Thursday, 30 April 2009

Gone Is the Romance That Once Was Divine

Today I saw the first poster exhorting me to vote in the forthcoming elections to the European Parliament - and realised, for the first time in my adult life, that I really don’t know whether I ought to vote or not.

It certainly isn’t a question of convenience. My local polling station is virtually across the street. Just going in and voting as of yore would be far cheaper, both in time and angst, than even thinking about playing democratic hooky. But I'm sore divided in my mind as to whether voting, especially in this game, remains the right thing for me to do. I may explore my reasons in some future posts before E-day.

But... how we change! A bare third of my life ago, I was a committed party activist. I ran for my Borough Council seat, and slogged out a due portion of my guts as Parliamentary Election Agent to a local Green candidate who has since gone on to bigger things. (Yes, I have walked a strange road since then. The actual distance travelled has been a shorter one than may appear.)

I believed in the democratic process, in those heady days. Not, look you, as a religious person believes in God; but at least as an ardent and active lover believes in Bed. Now I believe in it only in the humbler sense that I believe in beds, as also in chairs and tomatoes and integral calculus and aardvarks. And whilst I still believe in employing democracy rather than its rougher rivals, this is now only to say that I believe in sleeping on futons in preference to beds of nails. Free futons for all or no, I cannot help but dream seditious dreams of being able to afford a swanky feather-bed to snore in - or perchance instead to sneak off with some sweet companion, and sport beneath the clement summer stars.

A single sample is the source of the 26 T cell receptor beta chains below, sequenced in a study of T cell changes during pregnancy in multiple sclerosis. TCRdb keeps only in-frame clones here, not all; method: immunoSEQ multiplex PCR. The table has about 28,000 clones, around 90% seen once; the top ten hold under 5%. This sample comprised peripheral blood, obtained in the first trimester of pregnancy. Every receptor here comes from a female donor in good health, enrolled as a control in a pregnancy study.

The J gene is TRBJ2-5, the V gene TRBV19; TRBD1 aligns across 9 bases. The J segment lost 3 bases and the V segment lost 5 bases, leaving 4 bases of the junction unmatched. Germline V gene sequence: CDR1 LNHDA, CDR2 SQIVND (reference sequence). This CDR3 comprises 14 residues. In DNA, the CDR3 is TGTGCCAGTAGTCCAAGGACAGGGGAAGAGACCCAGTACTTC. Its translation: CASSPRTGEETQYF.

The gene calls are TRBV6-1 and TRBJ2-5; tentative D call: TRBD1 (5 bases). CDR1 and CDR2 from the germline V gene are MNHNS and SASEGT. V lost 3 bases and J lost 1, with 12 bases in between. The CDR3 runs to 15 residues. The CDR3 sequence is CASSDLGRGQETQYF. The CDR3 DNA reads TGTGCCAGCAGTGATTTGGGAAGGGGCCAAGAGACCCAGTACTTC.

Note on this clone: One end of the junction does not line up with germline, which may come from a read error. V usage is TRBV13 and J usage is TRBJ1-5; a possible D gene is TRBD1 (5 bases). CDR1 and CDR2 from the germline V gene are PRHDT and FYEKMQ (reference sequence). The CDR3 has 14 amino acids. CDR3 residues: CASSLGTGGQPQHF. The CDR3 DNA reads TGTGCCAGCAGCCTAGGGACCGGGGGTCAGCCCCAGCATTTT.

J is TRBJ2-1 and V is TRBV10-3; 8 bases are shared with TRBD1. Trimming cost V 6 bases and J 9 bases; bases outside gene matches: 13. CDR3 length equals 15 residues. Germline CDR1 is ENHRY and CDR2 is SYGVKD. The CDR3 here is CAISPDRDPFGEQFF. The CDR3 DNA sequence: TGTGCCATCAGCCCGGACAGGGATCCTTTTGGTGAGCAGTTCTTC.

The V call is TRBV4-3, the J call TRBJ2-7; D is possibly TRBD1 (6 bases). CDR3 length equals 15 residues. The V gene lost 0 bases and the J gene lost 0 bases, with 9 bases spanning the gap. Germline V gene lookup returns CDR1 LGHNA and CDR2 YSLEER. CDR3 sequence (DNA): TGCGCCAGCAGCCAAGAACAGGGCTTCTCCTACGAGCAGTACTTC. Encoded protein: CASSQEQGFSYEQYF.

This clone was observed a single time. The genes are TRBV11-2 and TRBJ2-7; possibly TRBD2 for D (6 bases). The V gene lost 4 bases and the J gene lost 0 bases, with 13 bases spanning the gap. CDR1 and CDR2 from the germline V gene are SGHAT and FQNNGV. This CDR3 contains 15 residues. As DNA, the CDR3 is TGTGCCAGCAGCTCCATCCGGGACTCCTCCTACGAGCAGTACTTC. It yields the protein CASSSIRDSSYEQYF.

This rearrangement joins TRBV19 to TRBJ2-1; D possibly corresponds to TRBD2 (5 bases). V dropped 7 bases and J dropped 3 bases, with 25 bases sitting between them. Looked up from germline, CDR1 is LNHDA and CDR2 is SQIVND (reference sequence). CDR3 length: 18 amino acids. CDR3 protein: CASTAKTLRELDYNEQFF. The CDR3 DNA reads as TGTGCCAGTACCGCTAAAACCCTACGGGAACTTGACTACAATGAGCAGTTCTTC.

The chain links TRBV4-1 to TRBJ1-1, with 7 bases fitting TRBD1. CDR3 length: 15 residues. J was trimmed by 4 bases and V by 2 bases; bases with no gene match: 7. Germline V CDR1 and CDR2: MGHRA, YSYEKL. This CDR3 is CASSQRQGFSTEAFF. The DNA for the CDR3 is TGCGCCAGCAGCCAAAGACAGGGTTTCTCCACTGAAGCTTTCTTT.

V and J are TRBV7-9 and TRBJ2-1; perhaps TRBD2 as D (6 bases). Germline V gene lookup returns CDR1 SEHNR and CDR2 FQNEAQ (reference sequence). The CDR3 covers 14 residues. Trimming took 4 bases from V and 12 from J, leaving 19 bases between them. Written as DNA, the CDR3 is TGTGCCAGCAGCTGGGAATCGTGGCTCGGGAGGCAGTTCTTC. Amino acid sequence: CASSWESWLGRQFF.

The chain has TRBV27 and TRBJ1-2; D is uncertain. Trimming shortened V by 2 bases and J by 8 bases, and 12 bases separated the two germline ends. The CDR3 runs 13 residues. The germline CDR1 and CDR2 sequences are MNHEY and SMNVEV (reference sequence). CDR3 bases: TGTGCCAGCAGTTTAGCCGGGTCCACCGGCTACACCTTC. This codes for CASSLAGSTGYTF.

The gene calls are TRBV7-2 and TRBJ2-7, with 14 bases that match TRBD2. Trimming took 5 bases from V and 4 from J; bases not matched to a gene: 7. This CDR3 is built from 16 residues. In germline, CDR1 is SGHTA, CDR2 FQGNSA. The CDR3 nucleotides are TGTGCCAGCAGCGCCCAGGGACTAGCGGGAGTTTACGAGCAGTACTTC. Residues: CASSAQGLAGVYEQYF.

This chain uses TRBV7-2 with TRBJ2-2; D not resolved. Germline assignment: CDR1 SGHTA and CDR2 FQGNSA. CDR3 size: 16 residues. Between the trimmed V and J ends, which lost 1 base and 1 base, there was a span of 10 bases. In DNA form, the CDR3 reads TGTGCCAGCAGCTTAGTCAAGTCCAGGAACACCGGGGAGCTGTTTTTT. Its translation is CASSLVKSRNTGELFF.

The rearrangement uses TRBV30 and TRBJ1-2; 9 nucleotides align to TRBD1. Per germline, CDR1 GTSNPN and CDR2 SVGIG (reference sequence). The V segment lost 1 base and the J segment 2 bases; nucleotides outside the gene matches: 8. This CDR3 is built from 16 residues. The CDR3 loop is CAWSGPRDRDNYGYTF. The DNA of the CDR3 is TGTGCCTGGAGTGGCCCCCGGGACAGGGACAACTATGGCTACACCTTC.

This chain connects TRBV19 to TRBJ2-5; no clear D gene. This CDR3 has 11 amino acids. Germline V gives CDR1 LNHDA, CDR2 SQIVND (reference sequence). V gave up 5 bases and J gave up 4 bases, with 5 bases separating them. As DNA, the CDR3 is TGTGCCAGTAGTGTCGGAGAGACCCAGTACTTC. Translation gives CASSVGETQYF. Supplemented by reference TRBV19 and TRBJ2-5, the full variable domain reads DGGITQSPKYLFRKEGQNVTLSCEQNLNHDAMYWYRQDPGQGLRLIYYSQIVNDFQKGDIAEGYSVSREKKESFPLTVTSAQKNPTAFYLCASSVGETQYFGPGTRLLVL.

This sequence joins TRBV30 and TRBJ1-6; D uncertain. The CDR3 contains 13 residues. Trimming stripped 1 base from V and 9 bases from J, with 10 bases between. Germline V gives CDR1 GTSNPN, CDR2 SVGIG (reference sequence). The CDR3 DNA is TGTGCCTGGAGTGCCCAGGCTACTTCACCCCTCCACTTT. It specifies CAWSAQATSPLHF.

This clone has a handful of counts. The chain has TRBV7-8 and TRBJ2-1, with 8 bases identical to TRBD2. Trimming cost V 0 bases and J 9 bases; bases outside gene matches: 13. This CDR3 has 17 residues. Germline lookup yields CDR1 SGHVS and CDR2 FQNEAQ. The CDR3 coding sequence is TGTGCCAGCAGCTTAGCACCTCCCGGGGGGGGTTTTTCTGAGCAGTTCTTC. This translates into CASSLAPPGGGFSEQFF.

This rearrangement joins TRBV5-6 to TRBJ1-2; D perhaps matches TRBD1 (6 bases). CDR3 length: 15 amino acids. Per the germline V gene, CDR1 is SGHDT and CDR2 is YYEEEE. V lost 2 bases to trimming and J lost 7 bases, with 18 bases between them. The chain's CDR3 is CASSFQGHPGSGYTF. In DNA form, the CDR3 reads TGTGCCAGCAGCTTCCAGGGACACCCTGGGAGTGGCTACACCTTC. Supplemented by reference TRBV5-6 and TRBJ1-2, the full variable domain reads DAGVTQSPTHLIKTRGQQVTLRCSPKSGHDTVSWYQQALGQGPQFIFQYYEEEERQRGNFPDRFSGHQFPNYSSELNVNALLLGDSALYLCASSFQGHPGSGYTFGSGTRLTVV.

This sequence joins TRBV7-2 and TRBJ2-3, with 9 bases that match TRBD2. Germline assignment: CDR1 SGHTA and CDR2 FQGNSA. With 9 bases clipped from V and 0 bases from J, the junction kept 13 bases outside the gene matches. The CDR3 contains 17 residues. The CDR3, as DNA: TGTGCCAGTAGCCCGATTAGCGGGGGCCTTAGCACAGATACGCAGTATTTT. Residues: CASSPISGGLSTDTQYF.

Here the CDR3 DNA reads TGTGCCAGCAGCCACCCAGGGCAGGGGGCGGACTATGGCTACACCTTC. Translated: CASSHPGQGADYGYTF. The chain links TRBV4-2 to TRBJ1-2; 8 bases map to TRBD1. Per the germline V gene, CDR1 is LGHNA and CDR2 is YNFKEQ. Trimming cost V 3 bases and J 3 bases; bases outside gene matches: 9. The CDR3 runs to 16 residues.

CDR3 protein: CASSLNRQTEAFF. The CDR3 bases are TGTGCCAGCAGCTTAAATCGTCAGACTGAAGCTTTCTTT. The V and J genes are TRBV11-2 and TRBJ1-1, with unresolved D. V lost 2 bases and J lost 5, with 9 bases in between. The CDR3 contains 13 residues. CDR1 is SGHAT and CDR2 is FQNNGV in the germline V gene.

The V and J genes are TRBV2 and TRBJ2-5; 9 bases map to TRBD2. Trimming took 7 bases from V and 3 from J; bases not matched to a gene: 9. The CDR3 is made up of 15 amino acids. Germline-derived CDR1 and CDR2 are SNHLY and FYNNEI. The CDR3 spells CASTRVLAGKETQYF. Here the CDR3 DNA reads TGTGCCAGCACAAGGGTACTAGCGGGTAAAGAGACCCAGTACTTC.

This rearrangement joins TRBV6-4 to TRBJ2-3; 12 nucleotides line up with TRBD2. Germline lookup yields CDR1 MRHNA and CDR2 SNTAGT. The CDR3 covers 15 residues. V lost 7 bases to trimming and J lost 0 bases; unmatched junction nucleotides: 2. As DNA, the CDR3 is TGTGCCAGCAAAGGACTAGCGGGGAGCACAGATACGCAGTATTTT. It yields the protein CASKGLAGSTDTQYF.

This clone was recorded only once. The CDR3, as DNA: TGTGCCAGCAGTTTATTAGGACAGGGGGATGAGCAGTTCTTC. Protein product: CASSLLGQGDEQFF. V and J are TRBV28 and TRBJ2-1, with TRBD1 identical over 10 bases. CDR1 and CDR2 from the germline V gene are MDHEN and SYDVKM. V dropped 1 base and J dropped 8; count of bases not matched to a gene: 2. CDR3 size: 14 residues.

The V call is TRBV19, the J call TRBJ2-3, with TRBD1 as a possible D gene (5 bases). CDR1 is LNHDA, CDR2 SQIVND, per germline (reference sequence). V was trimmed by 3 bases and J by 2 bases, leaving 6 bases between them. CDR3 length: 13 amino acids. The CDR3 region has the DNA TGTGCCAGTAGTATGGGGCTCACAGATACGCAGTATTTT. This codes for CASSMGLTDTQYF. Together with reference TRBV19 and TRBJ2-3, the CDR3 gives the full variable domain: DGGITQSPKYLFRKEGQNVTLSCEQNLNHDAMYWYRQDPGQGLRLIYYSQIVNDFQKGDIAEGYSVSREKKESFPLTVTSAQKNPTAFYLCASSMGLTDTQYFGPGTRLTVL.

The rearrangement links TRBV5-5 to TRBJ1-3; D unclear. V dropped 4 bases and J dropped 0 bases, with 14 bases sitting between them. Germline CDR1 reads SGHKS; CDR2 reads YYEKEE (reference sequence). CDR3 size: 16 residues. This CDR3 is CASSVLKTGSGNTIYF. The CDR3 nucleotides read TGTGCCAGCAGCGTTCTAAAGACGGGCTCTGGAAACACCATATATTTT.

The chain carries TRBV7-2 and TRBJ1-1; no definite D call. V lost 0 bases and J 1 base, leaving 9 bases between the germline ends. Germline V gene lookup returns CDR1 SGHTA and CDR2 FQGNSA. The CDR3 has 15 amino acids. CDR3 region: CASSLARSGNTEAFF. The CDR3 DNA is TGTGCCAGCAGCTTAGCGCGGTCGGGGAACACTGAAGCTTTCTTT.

Excuse me. The instability of my metaphor has just dumped my arse out of my hammock. But to hasten to my conclusion:

The abstinence I’m contemplating is one which many people I respect will, for good and honourable reasons, find shameful. Now, I am a goat and proud of it, and I accept no blame for escaping my old pen when I no longer see the good in it. And, yet, a melancholy overtook me as I passed that poster and thought these thoughts: they smack of a last farewell.

Oh, fair Una, in whom I no longer believe! I did love you so dear, and so long.

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